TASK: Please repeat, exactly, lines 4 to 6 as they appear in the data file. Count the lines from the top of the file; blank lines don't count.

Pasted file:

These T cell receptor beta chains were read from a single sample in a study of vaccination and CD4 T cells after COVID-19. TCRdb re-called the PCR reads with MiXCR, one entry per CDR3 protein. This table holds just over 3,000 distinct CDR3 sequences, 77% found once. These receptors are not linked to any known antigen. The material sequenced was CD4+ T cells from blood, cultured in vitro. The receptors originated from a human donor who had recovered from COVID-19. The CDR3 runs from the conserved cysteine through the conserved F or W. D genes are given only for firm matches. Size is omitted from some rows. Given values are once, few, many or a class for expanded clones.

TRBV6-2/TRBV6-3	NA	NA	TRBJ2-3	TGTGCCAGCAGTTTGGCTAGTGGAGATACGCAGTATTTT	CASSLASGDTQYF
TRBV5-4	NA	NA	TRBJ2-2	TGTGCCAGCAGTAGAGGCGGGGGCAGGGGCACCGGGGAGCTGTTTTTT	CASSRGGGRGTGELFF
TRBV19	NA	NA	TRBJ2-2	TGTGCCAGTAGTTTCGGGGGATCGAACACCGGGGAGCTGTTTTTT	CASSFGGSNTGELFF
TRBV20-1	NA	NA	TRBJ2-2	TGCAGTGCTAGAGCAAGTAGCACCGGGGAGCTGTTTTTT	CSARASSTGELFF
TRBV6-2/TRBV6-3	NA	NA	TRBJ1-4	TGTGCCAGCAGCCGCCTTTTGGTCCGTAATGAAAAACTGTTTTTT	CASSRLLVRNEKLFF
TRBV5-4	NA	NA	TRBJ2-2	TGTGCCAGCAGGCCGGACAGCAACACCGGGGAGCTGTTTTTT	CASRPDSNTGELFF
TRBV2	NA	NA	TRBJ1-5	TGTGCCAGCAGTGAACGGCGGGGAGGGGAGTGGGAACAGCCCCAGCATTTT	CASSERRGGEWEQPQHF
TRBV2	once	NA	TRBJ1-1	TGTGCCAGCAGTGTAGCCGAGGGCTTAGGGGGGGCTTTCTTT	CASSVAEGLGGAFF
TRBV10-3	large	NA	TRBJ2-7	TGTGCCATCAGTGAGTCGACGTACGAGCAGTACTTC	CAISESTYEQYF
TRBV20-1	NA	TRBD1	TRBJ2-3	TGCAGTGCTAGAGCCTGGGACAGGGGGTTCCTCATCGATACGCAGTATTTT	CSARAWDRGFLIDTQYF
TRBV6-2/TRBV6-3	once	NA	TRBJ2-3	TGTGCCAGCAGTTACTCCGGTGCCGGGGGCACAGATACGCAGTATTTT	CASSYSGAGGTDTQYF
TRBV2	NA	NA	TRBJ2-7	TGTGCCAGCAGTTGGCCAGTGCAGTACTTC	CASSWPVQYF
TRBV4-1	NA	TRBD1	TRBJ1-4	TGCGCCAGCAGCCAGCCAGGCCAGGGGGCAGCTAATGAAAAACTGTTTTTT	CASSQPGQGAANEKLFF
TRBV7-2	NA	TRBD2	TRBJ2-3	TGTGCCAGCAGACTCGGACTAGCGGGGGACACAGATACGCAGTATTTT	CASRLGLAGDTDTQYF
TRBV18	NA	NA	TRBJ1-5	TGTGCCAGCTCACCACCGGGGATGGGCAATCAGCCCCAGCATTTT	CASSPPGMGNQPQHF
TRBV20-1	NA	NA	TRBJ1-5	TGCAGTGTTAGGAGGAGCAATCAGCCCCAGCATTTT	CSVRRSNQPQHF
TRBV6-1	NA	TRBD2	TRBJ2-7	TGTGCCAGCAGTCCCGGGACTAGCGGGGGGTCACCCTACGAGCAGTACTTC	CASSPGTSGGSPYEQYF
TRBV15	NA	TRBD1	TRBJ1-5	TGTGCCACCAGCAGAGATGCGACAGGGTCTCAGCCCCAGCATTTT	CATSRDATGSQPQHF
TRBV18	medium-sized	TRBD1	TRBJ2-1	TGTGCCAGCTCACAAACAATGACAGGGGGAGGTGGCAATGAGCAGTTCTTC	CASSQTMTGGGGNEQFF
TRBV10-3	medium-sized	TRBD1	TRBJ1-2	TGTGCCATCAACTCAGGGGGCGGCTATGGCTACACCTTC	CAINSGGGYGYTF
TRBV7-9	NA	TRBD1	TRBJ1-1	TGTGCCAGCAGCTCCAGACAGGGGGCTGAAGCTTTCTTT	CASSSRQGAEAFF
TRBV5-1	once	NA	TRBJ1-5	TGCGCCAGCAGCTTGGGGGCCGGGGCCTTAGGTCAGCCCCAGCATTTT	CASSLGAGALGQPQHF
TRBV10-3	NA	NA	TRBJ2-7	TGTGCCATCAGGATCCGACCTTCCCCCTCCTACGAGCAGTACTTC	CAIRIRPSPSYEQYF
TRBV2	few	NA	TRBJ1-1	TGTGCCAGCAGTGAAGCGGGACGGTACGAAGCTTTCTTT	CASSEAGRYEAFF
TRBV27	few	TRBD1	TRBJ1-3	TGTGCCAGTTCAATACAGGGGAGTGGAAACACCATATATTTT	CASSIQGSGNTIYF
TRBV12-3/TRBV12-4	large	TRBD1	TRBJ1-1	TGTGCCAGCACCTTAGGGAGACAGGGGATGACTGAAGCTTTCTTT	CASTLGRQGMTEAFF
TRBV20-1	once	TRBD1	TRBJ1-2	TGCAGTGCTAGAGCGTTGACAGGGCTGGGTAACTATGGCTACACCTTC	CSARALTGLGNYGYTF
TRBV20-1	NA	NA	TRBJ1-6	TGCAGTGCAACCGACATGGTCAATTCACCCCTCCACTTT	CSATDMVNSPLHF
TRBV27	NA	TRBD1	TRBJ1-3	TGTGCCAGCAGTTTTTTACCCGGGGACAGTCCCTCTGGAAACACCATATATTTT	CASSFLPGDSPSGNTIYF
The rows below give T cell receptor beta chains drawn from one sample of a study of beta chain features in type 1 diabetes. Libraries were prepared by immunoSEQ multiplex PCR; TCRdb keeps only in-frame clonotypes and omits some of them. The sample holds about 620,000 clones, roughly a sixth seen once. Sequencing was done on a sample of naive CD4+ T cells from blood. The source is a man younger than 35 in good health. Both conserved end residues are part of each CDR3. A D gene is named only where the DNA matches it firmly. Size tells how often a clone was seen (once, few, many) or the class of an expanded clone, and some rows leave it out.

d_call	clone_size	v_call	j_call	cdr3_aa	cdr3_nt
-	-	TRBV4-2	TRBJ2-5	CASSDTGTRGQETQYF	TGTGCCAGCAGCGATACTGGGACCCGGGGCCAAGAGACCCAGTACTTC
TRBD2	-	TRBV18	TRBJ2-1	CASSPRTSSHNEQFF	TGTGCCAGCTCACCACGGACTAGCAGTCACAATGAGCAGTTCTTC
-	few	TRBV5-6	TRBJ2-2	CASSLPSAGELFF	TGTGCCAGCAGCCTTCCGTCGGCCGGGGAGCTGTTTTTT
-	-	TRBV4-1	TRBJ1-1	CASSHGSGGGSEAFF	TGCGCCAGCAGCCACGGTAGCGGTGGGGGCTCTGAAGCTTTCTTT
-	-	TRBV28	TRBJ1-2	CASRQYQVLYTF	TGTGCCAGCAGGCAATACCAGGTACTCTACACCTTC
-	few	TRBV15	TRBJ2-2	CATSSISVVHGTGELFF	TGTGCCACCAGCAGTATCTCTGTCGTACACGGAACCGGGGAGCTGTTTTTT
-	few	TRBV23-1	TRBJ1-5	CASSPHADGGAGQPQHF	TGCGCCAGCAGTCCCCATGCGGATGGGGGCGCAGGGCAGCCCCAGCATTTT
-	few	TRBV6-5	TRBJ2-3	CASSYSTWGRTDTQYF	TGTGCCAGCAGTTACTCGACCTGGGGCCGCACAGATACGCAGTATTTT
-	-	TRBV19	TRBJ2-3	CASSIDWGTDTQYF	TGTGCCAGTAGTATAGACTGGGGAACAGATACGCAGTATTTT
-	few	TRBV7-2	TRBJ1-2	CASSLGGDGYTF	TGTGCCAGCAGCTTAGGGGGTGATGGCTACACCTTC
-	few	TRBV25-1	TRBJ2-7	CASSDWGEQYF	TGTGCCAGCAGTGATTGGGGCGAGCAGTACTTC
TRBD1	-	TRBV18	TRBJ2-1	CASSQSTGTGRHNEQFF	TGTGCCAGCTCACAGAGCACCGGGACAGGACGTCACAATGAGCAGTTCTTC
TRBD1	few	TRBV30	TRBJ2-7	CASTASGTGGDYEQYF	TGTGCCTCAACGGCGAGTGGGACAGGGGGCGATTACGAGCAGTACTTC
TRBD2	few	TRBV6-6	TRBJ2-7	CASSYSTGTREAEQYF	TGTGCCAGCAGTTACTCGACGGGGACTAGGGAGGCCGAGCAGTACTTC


TRBV19	NA	NA	TRBJ2-2	TGTGCCAGTAGTTTCGGGGGATCGAACACCGGGGAGCTGTTTTTT	CASSFGGSNTGELFF
TRBV20-1	NA	NA	TRBJ2-2	TGCAGTGCTAGAGCAAGTAGCACCGGGGAGCTGTTTTTT	CSARASSTGELFF
TRBV6-2/TRBV6-3	NA	NA	TRBJ1-4	TGTGCCAGCAGCCGCCTTTTGGTCCGTAATGAAAAACTGTTTTTT	CASSRLLVRNEKLFF